[Grammar] Conditional - polite request ... if you have (or had) time for a coffee?

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the-good-guy

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Hello

What I know about conditional 1 and 2 is:
Conditional 1 - weather forecast for tomorrow: sunny - If the weather is fine, I will go for a walk.
Conditional 2 - weather forecast for tomorrow: poor - If the weather was fine, I would go for a walk.

What about a polite request:
I would like to ask you if you have (or had?) time for a coffee.


Thank you very much!
Best regards
 
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Gillnetter

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Hello

What I know about conditional 2 and 3 is:
Conditional 2 - weather forecast: sunny - If the weather is fine, I will go for a walk.
This is a comment on your future plans

Conditional 3 - weather forecast: poor - If the weather was fine, I would go for a walk.
This is a comment of what you did in the past.

What about a polite request:
I would like to ask you if you have (or had?) time for a coffee.
I would like to ask if you have time for coffee - Present - Do you have time now?
I would like to ask if you had time for coffee - A question about past events.


Thank you very much!
Best regards
Gil
 

Rover_KE

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I heard that is more polite to ask:
"I would like to ask if you had time for a coffee."

Do you agree?

It's over-polite to the point of obsequiousness.

'Have you time for a coffee?' is polite enough for anybody.

Rover
 

anhnha

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Thank you,
'Have you time for a coffee?' is polite enough for anybody.
How about "Do you time for a coffee?"?
Is it polite as the above?
 

TheParser

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Conditional 2 - weather forecast for tomorrow: poor - If the weather was fine, I would go for a walk.

***** NOT A TEACHER *****


Hello,

You have already received an excellent reply from a teacher, so you should accept his answer

I -- just an ordinary native speaker -- have another opinion (only an opinion):

1. The weather forecast for tomorrow is poor. So you are not going to go for a walk.

I believe that either sentence is correct:

a. If the weather was fine tomorrow [we know that it will not be], I would go for a walk. But since the

weather will be "poor" tomorrow, I will not go for a walk.

b. If the weather were fine tomorrow, I would go for a walk.

NOTES:

* I believe that many native speakers would say "a."

* Americans who try to speak "correct" English prefer "b" -- the so-called subjunctive.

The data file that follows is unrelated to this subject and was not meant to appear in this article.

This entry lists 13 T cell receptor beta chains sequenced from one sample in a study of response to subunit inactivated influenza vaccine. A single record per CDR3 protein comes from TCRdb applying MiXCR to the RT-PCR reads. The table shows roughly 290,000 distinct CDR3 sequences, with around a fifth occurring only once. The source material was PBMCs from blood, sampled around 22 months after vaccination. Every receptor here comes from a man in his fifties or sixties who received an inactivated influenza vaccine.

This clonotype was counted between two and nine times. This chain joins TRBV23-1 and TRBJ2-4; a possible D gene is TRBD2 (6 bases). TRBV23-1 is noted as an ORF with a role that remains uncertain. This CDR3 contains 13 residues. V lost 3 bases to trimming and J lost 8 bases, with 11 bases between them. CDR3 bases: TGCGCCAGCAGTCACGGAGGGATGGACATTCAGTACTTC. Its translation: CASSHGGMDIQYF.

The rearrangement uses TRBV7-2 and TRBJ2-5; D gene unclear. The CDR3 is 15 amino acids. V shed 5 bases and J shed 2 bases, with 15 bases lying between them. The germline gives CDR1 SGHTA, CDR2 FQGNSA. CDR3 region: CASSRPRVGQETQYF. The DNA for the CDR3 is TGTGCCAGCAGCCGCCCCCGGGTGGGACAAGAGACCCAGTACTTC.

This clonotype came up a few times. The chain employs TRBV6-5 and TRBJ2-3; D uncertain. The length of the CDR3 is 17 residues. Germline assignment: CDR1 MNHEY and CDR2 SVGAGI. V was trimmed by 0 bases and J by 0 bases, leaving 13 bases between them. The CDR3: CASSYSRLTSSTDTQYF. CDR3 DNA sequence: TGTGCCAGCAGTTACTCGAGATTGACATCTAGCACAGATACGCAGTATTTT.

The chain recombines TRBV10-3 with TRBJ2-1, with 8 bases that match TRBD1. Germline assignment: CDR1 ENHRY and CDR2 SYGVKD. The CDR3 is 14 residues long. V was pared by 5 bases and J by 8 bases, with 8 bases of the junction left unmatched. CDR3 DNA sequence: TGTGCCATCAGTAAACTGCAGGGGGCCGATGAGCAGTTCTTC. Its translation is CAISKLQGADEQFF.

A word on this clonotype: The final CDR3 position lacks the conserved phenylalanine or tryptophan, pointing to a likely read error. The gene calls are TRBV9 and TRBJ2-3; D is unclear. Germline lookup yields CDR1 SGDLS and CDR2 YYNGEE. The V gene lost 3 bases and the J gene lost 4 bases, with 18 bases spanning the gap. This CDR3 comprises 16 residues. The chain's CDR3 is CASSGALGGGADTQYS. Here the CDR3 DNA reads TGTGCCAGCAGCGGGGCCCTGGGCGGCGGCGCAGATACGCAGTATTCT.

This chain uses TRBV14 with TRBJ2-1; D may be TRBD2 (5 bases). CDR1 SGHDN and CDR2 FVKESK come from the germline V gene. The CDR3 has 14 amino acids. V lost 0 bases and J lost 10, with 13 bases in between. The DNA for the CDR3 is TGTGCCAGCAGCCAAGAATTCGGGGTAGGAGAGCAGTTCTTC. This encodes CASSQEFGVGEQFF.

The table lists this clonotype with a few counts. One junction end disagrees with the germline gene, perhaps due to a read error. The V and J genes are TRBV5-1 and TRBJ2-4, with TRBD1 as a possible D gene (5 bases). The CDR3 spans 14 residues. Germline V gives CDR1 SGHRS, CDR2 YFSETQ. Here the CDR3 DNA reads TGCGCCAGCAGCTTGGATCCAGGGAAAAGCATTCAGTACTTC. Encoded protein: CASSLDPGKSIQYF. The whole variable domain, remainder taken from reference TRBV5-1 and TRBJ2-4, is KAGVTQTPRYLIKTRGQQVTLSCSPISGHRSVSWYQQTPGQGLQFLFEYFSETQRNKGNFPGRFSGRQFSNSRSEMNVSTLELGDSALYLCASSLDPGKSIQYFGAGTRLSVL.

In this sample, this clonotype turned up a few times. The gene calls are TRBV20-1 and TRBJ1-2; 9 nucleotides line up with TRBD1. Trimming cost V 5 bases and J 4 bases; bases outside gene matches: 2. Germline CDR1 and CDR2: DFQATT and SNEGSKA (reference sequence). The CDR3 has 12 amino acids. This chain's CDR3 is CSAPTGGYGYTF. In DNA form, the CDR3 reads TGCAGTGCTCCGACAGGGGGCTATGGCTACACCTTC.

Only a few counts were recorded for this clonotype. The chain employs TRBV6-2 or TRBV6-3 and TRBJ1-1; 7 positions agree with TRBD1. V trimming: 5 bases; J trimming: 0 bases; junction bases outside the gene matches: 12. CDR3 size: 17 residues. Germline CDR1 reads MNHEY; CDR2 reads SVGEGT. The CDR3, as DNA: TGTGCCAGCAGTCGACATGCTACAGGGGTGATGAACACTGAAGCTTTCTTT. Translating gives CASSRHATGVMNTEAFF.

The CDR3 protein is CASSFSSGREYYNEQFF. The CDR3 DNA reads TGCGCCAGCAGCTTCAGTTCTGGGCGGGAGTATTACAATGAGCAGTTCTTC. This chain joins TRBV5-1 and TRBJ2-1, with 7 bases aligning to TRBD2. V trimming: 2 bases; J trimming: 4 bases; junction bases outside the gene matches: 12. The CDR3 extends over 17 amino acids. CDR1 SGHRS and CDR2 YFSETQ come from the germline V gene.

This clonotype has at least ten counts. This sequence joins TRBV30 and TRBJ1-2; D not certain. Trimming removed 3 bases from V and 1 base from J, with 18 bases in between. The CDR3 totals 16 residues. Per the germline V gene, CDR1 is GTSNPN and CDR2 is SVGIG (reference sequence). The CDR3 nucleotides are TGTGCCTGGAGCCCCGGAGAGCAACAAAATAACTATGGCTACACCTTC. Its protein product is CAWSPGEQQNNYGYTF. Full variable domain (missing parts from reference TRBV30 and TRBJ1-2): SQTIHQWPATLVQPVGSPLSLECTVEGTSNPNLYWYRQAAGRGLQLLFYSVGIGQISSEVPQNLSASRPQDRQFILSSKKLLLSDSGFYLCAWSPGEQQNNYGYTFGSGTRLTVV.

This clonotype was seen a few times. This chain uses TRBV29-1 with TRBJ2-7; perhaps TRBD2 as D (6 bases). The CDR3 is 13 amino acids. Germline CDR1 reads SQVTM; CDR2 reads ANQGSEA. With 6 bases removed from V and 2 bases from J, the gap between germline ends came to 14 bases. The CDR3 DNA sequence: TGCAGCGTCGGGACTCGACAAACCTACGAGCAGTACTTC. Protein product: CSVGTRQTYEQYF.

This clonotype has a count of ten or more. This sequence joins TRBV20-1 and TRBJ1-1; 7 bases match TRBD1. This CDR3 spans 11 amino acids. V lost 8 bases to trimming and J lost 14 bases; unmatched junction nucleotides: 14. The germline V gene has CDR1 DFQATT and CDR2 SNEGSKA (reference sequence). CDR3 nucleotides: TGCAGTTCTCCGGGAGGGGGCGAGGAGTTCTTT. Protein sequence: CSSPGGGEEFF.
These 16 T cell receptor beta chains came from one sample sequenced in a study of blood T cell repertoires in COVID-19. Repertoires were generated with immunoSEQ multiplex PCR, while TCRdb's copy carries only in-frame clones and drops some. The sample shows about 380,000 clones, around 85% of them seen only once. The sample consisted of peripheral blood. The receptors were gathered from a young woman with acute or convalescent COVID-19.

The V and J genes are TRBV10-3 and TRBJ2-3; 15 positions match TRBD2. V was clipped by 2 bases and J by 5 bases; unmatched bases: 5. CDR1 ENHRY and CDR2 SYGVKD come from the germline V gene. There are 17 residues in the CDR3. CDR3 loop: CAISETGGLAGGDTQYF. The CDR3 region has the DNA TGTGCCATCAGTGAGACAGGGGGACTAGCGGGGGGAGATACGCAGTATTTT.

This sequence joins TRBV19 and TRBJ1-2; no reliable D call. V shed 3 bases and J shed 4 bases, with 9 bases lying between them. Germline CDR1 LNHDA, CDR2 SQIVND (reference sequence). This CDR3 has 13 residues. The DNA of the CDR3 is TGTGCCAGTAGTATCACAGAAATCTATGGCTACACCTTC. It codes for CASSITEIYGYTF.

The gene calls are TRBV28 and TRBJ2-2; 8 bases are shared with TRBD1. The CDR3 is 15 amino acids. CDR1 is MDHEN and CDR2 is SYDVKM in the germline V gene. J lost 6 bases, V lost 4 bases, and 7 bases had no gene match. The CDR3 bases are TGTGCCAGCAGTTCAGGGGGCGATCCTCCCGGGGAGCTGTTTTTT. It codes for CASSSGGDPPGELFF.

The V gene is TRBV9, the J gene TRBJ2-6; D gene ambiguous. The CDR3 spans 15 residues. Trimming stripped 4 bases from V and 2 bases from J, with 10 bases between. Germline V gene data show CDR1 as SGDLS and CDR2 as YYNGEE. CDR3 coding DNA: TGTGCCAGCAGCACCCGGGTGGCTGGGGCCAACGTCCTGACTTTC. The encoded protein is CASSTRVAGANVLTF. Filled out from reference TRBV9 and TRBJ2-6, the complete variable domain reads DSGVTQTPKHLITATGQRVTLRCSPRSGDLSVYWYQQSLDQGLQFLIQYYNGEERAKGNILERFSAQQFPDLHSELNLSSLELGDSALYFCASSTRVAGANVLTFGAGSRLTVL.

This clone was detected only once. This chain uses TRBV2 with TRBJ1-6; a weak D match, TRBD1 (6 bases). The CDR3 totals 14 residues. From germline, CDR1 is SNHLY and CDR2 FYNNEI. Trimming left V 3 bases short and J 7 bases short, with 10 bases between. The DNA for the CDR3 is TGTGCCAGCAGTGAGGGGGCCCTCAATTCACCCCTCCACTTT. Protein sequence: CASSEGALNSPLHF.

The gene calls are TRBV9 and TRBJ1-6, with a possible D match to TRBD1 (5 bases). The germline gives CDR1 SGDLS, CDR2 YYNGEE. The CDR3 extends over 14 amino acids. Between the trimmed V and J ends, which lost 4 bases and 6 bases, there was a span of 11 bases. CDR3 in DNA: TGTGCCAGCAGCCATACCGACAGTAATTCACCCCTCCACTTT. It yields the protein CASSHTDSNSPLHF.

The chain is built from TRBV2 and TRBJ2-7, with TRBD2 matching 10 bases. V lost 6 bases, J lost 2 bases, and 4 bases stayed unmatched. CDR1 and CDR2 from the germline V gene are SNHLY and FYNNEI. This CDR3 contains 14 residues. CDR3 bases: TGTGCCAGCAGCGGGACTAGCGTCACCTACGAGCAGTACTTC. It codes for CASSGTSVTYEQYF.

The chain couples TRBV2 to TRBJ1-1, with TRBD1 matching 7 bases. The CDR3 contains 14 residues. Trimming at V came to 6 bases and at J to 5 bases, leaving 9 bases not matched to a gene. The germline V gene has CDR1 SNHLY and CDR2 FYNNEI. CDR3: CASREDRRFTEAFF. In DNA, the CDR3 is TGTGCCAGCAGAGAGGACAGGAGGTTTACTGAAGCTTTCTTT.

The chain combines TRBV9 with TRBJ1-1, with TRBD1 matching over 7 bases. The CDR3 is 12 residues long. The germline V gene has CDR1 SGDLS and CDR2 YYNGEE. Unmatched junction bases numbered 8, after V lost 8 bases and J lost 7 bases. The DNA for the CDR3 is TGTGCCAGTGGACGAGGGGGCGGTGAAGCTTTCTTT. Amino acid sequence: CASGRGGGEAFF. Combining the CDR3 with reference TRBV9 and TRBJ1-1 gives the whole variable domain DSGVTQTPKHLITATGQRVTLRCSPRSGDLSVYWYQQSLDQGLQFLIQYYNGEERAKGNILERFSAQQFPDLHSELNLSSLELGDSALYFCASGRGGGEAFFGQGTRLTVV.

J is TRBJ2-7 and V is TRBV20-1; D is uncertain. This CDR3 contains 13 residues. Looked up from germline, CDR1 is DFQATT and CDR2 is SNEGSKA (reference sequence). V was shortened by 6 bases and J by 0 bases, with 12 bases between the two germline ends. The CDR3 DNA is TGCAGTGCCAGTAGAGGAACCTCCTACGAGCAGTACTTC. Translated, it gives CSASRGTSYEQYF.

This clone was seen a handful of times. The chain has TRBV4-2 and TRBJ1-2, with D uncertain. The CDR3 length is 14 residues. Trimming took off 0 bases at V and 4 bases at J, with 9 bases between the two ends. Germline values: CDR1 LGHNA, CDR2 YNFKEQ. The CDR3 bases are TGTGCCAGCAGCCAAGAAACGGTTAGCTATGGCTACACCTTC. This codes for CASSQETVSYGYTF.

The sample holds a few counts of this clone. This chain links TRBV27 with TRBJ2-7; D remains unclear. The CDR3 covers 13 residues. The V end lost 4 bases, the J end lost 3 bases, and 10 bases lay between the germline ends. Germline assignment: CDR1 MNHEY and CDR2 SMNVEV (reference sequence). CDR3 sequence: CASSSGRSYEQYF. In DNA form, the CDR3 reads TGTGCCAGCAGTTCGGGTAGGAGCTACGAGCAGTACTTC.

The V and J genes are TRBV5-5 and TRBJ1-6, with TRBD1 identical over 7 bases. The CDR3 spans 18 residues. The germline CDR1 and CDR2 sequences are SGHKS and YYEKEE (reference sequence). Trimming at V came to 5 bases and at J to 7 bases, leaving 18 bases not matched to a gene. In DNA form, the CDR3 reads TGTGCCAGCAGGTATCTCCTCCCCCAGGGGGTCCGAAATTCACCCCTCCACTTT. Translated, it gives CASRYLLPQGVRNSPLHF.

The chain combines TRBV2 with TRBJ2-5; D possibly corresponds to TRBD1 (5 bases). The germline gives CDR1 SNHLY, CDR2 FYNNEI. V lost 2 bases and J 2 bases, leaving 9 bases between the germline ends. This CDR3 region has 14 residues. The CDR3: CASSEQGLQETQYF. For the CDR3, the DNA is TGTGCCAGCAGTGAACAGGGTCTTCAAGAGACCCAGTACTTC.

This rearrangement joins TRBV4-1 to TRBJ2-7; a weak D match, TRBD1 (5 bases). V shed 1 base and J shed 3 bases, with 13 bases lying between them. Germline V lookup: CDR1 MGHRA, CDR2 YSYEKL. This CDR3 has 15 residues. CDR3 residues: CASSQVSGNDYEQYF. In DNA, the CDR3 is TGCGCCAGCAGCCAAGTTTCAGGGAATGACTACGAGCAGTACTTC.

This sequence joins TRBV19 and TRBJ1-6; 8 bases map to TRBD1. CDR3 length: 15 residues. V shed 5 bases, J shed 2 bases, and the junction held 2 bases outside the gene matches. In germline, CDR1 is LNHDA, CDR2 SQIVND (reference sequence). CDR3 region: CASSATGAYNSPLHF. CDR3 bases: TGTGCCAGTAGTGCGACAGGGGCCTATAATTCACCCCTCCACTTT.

Tom: Are you going for your usual walk tomorrow?

Mona: No.

Tom: Why not?

Mona: The weather will be poor tomorrow.

Tom: So?

Mona: Well, if the weather was / were fine tomorrow, I would go for my usual walk. But since the weather

is going to be poor, I have no intention of going out and possibly getting caught in a downpour [of rain].


James


NOT A TEACHER
 

TheParser

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***** NOT A TEACHER *****


Hello,

You accidentally forgot the verb "have":

Do you have time for a coffee?

!. I believe that our British friends use "have" to start such questions.

2. Americans feel more comfortable with "do."

Tom: Have you a car?
Mona: No, I haven't.

Maria: Do you have a car?
George: No, I don't.


James
 

5jj

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emsr2d2

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I am a BrE speaker, and I would not say "Have you a car?" unless I were pretending to be a rather posh person from about 60 years ago.

I would use either:

Do you have a car?
or
Have you got a car?

I agree with the others that "I would like to ask you if you had/have time for a coffee" is overly complicated. Apart from anything else, if someone said that to me, I might sarcastically reply "OK. Go on then. Ask me if I have time for a coffee!" All you have said is that you would like to ask me a question. Technically, you haven't actually asked me if I have time for a coffee.
 

5jj

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I am a BrE speaker, and I would not say "Have you a car?" unless I were pretending to be a rather posh person from about 60 years ago.
Or a 66-year-old non-posh person who is past his prime. :oops:
 

emsr2d2

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